almost sweet. Maybe not best in the world as promised, but very good. Worth $3.50? Probably not. (Luckily this almost every other place on the island, takes credit cards!)


We also ate a couple of times at this cool cafe called the Reykjavik Bagel Company.


I had a hummus and chicken wrap with roasted peppers that would have been delcious but for the watery mayo it was drenched in.


I also had a bagel with cream cheese one morning there as well. It was OK. The cream cheese was really soft -- almost wet -- and didn't taste like one I would get here. I'll take one in Manhattan any day. I know...I know. You can take the boy out of New York....

Our last night we decided to go out and spend some big money on an authentic Icelandic meal. The front desk at our hotel made reservations for us at Lækjarbrekka. I'm sure that's pronounced just
how it looks.


Our entrees were delicious, and our appetizers were...ummm...unique. For an entree my friend ordered salted cod (an Icelandic specialty) and I ordered "Mountain and Bay" which I guess is Icelandic Surf and Turf.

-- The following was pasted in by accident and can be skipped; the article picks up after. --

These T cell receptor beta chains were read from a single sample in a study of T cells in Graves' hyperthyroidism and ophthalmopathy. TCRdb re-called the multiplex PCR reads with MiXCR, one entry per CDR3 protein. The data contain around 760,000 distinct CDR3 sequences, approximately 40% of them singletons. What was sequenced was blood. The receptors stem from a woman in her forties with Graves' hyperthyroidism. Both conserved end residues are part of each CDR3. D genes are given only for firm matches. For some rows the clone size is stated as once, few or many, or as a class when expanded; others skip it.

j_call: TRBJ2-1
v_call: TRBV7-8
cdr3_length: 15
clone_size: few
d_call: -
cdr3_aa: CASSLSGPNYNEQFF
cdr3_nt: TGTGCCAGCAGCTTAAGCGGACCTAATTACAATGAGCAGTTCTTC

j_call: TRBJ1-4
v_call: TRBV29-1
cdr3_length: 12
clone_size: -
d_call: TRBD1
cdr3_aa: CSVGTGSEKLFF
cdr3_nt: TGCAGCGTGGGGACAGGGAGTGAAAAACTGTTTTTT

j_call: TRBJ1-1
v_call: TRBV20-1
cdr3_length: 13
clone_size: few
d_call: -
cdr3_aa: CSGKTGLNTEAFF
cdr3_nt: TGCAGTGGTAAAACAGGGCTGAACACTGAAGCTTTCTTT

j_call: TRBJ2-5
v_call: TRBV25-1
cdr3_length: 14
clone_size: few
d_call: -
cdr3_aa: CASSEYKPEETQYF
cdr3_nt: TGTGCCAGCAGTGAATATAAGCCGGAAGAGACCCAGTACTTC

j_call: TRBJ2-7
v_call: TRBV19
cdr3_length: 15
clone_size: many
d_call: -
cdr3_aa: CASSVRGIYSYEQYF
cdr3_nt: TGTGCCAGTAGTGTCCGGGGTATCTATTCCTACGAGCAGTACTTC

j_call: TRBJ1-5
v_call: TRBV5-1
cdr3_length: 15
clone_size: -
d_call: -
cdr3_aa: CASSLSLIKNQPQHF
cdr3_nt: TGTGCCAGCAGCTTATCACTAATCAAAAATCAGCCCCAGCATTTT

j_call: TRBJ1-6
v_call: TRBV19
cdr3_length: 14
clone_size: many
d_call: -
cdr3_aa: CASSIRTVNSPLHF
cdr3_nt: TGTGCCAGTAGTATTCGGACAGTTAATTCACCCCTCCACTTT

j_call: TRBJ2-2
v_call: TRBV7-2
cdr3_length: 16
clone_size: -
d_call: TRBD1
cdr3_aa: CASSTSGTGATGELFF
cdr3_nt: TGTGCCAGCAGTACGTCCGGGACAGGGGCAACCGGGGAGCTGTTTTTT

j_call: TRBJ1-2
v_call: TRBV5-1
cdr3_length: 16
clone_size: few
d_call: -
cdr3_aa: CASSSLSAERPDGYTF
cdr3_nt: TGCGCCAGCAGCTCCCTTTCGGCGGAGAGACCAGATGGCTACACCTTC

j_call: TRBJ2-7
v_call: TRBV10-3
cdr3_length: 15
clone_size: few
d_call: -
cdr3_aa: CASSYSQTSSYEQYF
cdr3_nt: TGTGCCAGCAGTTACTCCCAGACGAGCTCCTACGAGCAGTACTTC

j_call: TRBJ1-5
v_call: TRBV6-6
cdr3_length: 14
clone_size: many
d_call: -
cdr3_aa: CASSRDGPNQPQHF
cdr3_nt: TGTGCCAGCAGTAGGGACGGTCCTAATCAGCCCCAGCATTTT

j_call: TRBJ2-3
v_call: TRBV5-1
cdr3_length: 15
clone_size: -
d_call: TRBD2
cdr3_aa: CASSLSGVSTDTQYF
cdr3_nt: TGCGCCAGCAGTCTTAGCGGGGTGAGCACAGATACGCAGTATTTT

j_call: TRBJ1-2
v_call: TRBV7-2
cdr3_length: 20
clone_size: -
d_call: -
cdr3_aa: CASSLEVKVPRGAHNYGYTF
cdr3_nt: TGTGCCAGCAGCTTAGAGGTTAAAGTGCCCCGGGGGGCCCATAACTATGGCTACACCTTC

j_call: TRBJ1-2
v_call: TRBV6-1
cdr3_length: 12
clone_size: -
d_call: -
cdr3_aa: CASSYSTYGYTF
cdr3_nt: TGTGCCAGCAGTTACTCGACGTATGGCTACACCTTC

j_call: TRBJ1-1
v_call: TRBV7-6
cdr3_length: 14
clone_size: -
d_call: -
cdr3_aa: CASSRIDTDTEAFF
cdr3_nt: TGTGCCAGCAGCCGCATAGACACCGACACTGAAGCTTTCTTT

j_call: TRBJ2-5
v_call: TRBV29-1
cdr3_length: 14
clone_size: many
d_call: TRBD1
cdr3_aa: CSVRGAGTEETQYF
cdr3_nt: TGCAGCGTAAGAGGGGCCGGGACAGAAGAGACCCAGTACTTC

It was a plate of Icelandic lobster tails and lamb served with a tomato/zucchini salsa, roasted potatoes and some brown sauce. My friend's cod was good, but as promised, salty. My meal was really
delicious. The lobster was very fresh and delcious -- although the tails were really small. The lamb was also the best I have ever had. Tender and delicious and it couldn't have been paired better with the
salsa-like mixture. Was it worth its almost $85 price tag? Moreso then tickets to GOOD VIBRATIONS on Broadway.

These entrees were a great way to end a meal that started off a little bit questionably. Question: What do a puffin and a minke whale have in common?